Dominic John Davis: And if you look at Lazaretto, the song, which is probably the most hip-hop thing he’s ever done, we did it and didn’t spend that long on it, and it didn’t even have lyrics. We finished it, and I kinda thought it was just an idea or an exercise, maybe he would chop the tape up later. It could’ve gone a million different ways without him doing what he did lyrically on it. It wasn’t until maybe a year later that he put the lyrics on it.
How long did you spend making Lazaretto?
Dominic: About a year and a half. The thing is, we had both bands, during the Blunderbuss tour, and here and there, two days off, the girls went in. Two other days, the guys went in. A lot of the songs, like Temporary Ground or Just One Drink, those were finished when he came in. But a bunch of other ones were kind of experiments. But it was pieced together. When we recorded it, we recorded quick, but in the timeframe of it, it was about a year, a year and a half.
Did you do any single takes?
Dominic: Not very many, probably three, tops. I think the first thing we did was Three Women. And that was pretty much done when Jack brought it in. The way he records though, there’s not a lot of multitracking, a lot of things are sharing tracks. So it kinda has to be quick, you can’t really change it.
Fats: You can’t really isolate certain things, everything is bleeding in.
Dominic: There’s no computer, we have 16 inputs to plug in, and only 8 tracks. They’ll master it there somehow. But more than that, the bass and the drums are sharing a track, and you can’t change either one. We do that a lot.
What about Would You Fight For My Love? Weren’t the Peacocks and the Buzzards playing on the same track in different spots of the song?
Dominic: When it starts out, in the very beginning, it’s the Peacocks, but we wound up bowing, we were the string section. Basically the Peacocks had recorded it a long time ago, maybe even when Blunderbuss was being recorded. It was really old. Jack liked it, but it sorta had just one section. So we made a verse, I think, and it’s the big punch where the chorus starts, that’s where the Buzzards come in. But it’s amazing how you can do that, you would think you’d be able to hear the difference. We did a band punch, which could’ve gone really bad, because there’s nothing backed up. You’re playing along and you hit record in one spot, and if you mess it up, that’s it. We also did a tape splice in there, I can’t remember what. But it goes from the Peacocks to the Buzzards, and I think back to the Peacocks.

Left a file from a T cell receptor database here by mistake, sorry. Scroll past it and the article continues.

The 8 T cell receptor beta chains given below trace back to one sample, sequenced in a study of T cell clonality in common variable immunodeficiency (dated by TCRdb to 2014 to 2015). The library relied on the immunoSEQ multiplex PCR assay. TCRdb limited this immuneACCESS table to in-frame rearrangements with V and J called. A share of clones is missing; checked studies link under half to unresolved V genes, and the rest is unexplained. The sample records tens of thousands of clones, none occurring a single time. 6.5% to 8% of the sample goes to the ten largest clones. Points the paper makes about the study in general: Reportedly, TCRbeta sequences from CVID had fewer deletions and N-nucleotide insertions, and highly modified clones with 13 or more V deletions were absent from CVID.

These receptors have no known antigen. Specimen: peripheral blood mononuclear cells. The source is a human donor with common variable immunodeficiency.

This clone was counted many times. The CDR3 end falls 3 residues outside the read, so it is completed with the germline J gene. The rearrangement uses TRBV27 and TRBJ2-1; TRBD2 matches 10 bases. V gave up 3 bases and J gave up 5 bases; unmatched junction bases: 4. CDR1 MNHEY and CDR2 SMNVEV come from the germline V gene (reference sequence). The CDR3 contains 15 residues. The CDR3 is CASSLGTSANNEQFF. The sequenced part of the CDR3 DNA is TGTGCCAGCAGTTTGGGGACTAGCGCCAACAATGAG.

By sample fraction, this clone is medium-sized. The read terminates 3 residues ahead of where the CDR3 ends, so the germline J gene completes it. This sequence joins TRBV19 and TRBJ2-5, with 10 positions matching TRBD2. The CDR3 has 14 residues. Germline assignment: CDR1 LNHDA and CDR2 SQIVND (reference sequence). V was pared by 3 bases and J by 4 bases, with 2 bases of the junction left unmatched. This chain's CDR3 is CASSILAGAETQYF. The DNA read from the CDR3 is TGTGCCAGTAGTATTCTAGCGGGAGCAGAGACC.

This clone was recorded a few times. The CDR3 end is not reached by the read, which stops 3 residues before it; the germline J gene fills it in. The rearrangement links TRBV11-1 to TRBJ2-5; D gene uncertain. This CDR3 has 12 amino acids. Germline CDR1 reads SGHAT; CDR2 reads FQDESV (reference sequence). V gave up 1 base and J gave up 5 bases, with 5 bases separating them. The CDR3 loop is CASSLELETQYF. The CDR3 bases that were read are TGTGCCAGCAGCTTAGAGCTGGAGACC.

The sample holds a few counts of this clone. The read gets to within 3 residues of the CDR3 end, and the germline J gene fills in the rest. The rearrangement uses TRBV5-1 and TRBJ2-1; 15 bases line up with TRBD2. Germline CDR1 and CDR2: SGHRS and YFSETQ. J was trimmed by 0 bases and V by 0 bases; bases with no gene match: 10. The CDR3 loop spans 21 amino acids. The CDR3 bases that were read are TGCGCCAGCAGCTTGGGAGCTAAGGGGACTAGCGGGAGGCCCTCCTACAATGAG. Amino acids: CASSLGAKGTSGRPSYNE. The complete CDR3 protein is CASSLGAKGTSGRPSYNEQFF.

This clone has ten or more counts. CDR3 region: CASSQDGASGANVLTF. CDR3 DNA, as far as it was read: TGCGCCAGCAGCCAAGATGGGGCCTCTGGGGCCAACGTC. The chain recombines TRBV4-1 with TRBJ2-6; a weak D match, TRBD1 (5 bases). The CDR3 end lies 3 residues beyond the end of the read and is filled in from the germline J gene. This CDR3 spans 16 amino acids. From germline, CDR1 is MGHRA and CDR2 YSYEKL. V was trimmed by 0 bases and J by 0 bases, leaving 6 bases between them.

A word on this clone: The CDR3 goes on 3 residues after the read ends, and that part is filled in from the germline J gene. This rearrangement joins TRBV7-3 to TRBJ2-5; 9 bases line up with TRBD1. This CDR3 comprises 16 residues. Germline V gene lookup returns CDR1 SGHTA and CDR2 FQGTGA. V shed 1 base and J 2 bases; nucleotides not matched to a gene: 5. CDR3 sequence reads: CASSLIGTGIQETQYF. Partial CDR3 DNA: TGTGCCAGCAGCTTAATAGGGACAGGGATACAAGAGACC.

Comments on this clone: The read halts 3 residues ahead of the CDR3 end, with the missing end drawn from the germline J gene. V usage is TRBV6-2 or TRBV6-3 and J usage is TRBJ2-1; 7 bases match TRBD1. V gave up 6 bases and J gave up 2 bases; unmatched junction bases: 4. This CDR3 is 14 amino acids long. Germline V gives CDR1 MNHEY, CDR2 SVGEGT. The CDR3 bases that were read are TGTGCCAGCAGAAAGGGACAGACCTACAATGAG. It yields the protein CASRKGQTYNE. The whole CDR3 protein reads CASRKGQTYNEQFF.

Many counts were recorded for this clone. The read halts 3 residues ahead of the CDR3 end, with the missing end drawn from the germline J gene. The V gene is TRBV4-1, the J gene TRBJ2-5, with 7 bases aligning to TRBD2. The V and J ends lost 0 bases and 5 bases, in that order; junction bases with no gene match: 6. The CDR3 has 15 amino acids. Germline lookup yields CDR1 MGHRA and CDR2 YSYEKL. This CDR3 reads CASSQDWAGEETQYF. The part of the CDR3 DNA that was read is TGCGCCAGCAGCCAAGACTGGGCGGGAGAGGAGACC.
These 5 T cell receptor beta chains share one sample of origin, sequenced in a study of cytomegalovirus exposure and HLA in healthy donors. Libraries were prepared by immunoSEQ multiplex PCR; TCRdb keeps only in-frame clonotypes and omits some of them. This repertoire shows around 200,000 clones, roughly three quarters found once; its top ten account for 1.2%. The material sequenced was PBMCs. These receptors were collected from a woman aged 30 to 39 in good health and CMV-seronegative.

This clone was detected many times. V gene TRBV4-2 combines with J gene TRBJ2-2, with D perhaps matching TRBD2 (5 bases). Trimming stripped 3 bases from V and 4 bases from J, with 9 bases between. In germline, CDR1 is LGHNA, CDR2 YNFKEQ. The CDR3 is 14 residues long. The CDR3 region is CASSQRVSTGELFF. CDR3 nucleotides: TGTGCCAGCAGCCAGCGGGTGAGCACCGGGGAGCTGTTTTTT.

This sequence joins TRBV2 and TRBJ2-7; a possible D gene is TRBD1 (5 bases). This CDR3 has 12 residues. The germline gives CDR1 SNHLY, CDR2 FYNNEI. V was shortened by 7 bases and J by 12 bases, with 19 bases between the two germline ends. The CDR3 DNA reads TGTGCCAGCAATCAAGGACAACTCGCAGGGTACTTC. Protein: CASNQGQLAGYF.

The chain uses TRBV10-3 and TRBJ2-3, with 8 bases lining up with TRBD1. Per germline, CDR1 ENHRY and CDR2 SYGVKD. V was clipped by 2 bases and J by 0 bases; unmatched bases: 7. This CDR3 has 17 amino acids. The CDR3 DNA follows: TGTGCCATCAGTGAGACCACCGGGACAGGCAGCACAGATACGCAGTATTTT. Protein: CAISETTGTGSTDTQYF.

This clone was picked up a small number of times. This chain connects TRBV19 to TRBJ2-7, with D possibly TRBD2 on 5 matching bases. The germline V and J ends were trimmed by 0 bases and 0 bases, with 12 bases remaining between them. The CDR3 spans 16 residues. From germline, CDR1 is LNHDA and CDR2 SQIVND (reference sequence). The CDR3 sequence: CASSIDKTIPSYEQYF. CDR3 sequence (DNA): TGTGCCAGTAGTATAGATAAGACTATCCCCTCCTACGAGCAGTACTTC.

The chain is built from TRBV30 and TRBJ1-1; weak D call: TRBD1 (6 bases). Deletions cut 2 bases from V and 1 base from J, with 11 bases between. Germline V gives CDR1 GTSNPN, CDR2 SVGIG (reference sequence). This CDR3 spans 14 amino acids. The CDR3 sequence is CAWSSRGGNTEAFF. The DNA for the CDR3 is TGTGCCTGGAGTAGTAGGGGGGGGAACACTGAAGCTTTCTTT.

I can’t notice the difference, even trying to hear for it.
Dominic: Well the thing is, certain things are going through the whole song. So Ruby’s singing is going through everything, so I think that kinda ties it all together. So that was another one where we did all the edits, and we didn’t hear the lyrics for another year or so.
Is that how he usually writes, first the music then the lyrics?
Dominic: No, this is new. This started with the Rome album, the Danger Mouse record. I think he had a little recorder and sang over the full tracks. He’s just kinda problem-solving like that. We had eight songs that were done, then four or five that were experiments.
Fats: It’s not like a… he doesn’t do things “this way”, it’s not “a way”. It could be this or that.
When you’re recording, how much does Jack direct the drum sound, versus you coming up with it yourself? What happens more often?
Daru Jones: Well, you know, I don’t wanna give away his secrets of what he does. Basically, I think he hired me because he liked what I do, he wanted to bring my style to the table. Basically, when I go into the studio, I am allowed to have my creative vibe, but of course he has a certain way he likes to do things.
I’m a producer as well, so when I come into any situation, I come into it thinking as a producer, so I feel like he… I think my ideals are respected, and I think that’s why he hired me for this situation. That’s pretty much all I can say.
Next: Jack White’s band on translating the albums to the stage, rehearsing for tour & more…